How self regulating and consensus based industry standards and policies can make better world.

Usually there are lots of news covering how some business hurt an industry reputation and the environment around it. There are the amount of bad news over it, people forget sometimes to look for the good ones, the exception and innovative ones. It does not need to be this way, and we can have a mind change over this issue and list some quite positive things happening and how they are going.

Should we always expect regulation as the only way corporations respect consumers, their industry and the environment? 

I don’t believe so. Those are needed sometimes and this varies globally as cultural, economic, social and political scenario acts differently in several places. And what if markets start self-regulating with increasing standards and volunteered participation from industry? To develop better processes, materials and operating standards?

Well, this happens for some quite long time in building industry along with its supply chain. The green building movement has more than 20 years and is a good example of how certifications aligned with volunteer participation and a dose of market demand can make it last. The green building certification programs like LEED from USGBC most used in Americas, BREEAM in Europe, Green Globes from Canada among others, are set to make not only buildings themselves less demanding on natural resources but to transform sourcing providers and improve occupants life and productivity.

Most known program, LEED, is consensus based and its participation is optional. Member companies and steering committees will design and envolve standards together to make better use of resources. Not only direct people involved in building design and construction are affected but the whole supply chain. Customers are asking more about the environmental and social impact of the products they buy. Companies are listening to them and working on bringing more products and solutions. For green building business this means supply chain can today not only offer better energy and water systems but also building, finishing and furniture materials. New projects seeking certification will need to need to focus more on materials starting with LEED v4. Also, indoor environmental quality which is closed related with materials and quality of work environment will be used more over next few years as companies design newer office spaces. So, few changes I am seeing right now.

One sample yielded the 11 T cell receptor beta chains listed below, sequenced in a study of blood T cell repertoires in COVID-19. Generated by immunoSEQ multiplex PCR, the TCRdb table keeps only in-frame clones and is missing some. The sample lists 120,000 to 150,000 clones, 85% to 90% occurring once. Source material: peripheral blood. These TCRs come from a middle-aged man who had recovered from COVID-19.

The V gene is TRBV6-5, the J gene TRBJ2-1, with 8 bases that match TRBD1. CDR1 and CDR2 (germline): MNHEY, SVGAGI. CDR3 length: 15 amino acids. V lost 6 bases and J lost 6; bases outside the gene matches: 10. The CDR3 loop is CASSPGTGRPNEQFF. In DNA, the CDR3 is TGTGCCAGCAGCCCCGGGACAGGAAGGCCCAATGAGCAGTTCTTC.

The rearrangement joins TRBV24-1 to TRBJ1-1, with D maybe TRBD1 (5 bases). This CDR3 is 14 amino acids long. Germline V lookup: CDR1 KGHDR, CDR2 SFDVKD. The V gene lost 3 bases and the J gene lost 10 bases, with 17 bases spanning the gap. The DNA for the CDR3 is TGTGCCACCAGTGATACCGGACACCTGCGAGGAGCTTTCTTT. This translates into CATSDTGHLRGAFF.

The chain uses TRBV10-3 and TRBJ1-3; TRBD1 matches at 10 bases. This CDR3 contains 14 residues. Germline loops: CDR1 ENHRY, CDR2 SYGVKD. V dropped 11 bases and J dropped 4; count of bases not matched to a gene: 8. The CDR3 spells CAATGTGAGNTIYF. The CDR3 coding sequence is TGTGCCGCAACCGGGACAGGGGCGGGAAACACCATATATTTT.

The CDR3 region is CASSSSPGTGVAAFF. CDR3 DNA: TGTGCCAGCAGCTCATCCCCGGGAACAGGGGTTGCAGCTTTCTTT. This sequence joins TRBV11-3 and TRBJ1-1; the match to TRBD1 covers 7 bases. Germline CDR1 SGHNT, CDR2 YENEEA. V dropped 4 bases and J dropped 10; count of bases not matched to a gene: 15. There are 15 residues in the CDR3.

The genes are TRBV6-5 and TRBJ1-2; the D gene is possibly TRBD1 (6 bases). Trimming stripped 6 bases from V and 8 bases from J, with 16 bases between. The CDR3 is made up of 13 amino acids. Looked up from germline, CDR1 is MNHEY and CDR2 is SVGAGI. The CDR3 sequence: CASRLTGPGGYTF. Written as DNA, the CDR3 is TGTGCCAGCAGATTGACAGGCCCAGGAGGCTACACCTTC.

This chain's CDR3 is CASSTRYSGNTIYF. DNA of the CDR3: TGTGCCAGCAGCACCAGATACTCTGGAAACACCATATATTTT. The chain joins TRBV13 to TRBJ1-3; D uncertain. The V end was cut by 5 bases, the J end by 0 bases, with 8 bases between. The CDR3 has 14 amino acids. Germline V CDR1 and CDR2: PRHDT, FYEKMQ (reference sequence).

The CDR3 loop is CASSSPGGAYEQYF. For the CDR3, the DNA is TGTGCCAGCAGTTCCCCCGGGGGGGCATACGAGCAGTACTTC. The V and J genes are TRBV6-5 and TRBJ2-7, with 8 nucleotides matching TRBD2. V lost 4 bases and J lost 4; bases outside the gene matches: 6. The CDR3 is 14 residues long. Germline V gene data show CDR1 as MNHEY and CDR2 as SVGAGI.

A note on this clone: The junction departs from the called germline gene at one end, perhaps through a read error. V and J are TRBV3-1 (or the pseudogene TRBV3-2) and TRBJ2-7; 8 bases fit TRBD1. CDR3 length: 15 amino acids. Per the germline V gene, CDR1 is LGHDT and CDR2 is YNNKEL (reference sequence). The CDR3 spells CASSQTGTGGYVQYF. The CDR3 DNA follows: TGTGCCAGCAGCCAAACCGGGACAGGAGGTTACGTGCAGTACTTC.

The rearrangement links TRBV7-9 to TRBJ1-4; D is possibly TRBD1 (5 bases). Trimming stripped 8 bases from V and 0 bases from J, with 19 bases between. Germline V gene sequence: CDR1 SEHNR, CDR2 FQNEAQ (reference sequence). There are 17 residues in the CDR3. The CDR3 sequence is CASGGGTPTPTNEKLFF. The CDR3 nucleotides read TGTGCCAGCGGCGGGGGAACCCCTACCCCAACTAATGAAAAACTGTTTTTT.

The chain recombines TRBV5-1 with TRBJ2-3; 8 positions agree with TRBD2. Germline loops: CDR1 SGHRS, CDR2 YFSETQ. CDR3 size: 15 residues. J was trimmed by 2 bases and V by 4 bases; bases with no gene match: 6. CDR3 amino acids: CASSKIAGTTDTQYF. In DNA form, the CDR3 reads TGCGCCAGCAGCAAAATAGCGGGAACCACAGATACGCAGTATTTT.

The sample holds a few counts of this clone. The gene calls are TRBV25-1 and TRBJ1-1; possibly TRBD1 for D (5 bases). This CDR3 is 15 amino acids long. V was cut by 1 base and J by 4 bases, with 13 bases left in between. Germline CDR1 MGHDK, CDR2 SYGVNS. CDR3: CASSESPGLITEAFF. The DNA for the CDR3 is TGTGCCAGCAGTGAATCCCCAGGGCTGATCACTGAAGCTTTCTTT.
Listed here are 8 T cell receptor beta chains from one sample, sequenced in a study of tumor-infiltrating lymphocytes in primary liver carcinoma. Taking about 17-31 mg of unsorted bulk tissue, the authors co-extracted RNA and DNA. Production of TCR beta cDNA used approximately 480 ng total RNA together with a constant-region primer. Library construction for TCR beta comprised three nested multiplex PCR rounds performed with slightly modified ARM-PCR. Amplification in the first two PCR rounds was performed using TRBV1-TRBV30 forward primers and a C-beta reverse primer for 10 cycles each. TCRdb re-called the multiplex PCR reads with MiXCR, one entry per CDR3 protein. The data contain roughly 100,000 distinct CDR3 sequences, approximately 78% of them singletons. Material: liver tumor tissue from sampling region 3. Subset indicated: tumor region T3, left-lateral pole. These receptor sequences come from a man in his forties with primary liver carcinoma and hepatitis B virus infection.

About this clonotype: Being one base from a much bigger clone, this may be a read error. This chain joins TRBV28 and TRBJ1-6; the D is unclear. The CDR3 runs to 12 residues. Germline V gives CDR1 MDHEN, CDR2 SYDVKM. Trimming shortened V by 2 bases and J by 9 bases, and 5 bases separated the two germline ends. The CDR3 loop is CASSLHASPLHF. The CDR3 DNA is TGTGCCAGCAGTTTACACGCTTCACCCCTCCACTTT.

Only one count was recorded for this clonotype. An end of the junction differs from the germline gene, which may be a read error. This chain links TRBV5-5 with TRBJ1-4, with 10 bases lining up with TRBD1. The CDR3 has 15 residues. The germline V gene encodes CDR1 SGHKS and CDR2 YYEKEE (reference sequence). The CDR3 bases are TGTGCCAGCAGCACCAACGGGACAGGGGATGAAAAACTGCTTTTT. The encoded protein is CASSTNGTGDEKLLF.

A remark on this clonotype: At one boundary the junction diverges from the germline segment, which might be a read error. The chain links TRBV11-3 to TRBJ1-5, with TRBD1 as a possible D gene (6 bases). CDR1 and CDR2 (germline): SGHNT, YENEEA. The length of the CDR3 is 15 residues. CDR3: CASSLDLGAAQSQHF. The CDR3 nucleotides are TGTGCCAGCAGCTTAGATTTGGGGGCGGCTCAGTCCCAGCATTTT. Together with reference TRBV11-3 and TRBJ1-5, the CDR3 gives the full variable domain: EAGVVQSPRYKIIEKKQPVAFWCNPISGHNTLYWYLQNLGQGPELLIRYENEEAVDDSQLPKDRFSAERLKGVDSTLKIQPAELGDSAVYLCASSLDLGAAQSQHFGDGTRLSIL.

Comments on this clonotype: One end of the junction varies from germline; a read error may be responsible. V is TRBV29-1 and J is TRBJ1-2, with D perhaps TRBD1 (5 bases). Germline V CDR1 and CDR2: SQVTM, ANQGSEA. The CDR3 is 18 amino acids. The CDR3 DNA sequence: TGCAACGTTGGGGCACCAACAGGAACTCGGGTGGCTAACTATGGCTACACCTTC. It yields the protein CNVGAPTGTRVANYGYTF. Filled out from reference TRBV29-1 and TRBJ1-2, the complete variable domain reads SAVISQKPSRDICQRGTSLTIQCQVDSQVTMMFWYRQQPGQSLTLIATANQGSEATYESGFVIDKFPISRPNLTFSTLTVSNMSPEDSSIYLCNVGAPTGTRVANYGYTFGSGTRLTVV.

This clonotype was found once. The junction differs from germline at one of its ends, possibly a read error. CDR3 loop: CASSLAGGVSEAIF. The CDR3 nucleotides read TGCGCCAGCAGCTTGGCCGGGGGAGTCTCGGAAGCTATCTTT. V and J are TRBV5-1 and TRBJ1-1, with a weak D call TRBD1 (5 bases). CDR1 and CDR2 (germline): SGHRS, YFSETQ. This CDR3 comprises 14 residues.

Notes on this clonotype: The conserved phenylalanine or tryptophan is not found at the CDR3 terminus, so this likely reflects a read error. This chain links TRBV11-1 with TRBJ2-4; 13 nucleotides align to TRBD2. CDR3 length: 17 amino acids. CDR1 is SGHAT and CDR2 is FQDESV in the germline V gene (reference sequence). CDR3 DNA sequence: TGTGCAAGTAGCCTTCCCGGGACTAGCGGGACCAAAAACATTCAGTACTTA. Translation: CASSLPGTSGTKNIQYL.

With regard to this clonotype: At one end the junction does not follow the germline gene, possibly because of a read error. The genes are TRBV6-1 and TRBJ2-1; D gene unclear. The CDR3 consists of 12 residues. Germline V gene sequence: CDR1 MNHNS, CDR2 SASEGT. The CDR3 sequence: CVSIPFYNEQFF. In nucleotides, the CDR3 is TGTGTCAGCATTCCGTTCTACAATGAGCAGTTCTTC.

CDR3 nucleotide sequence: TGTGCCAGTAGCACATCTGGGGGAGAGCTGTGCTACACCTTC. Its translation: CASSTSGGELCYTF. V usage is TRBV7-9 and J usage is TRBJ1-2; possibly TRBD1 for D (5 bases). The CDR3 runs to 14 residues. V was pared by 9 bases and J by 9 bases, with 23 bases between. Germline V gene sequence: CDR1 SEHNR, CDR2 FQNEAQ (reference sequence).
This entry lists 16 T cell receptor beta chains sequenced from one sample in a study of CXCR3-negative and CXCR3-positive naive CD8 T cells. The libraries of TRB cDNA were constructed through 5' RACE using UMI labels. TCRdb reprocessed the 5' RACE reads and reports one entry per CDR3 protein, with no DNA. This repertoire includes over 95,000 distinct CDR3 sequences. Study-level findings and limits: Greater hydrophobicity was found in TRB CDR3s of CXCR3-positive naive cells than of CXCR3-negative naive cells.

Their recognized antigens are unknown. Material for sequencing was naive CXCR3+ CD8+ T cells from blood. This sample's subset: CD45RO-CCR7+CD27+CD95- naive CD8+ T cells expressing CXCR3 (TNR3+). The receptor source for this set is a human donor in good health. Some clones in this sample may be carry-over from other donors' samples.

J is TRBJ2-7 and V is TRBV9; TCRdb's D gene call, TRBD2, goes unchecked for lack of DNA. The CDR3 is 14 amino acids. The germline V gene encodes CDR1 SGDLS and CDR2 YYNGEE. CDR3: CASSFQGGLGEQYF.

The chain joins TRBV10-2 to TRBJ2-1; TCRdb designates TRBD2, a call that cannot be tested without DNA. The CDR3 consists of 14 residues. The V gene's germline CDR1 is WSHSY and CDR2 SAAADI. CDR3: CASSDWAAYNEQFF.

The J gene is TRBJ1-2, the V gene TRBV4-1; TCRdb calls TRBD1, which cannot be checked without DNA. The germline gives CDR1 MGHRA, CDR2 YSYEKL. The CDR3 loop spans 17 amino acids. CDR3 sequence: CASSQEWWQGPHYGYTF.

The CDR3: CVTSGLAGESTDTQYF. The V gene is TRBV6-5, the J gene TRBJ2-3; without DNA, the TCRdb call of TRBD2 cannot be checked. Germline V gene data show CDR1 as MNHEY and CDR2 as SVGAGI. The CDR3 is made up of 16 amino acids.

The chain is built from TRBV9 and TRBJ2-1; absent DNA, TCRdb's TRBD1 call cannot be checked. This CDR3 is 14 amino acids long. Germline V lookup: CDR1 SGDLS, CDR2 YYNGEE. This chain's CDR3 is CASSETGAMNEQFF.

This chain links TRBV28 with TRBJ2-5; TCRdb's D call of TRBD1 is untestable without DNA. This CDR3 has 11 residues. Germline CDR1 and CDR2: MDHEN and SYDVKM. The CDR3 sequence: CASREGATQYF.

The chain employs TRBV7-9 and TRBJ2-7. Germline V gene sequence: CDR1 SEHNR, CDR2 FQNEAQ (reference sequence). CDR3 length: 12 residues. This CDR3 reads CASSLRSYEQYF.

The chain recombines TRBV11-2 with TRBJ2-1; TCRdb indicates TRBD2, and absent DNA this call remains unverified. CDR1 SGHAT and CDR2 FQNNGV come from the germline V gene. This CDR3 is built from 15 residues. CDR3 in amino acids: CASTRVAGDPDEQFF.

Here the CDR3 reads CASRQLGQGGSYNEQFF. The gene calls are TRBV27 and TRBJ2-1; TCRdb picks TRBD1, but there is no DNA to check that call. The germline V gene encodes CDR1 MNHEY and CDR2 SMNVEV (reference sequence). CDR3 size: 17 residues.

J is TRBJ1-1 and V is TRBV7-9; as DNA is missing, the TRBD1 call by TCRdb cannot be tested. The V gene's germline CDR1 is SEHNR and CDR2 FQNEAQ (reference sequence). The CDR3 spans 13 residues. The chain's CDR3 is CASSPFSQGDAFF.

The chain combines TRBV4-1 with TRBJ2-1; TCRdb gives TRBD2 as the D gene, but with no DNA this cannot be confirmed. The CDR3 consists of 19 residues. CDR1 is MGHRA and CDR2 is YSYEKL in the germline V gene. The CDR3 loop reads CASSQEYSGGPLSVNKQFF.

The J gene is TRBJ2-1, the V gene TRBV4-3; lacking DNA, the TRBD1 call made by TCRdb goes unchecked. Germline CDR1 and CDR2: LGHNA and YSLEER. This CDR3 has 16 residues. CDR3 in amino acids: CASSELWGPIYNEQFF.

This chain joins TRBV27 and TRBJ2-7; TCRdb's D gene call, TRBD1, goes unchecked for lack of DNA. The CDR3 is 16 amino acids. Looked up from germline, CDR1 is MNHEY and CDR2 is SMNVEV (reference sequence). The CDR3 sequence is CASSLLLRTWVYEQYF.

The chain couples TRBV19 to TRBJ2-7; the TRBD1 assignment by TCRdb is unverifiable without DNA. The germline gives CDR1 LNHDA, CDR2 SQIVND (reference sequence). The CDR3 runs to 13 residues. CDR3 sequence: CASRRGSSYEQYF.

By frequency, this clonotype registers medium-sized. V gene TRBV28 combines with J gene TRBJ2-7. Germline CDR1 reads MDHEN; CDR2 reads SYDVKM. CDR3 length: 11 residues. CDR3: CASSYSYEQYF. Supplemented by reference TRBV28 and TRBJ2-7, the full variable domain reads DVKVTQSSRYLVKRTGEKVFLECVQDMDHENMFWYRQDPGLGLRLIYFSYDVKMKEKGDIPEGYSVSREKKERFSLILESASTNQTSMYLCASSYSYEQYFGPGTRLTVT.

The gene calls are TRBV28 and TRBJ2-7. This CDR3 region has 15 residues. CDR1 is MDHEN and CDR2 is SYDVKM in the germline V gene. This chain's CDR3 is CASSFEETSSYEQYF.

More responsible supply chain 

Expect to see more FSC (Forest Stewardship Council) certified wood requests from building constructors, Green-E providers for RECs and carbon offsets purchases (both from companies and their suppliers as they are required to reduce impact on their operations) and other office materials like carpets, painting, furniture and furnishing to be audited and checked for their impacts on extraction, processing, shipping and reuse, recycling or taking back. Products extracted from questionable sources such as polluting ones, based on slavery or exploration of poor communities will suffer social media exposition and so the manufactures that buy raw or processed material from them. Those who can change early will have a better positioning and experience doing their part and auditing sources or looking for third party certification entities. I believe this shift slowly to more consensual practice than something mandated from law.

Products will be analyzed for their life cycle impact not only on extraction and logistics but on health impact over installation. US Health Product Declaration and European REACH codes for chemicals will help choosing less damage causing substances. If at first some of those replacement cost more, eventually they be sought by public even if not on legislation because corporations cannot hide it from public and many are truly changing their culture for the better. Another good outcome is that new business on the third-party certification will growth to help manufactures safer with their products and increase their reputation and sales value.

More engagement from the public

We can expect more participation from the public in their desires to see a better and less impacts on world resources. People working for corporations all sizes will see some examples such as location of their offices, specially in green buildings, how their furniture is responsible produced and reused or discarded. New markets will be created and we will see positive shift on the world labor market. There will always be things and process to improve which is opportunity for entrepreneurs in small and larger corporations.

In the end, corporations can and are shifting to a self-regulating standards (there are quite some old guilds around the world) which will help with reputation and marketability. While we cannot say tight legislation is a thing of the past, a better balance over it and industry value standards seem to be getting clear ahead.


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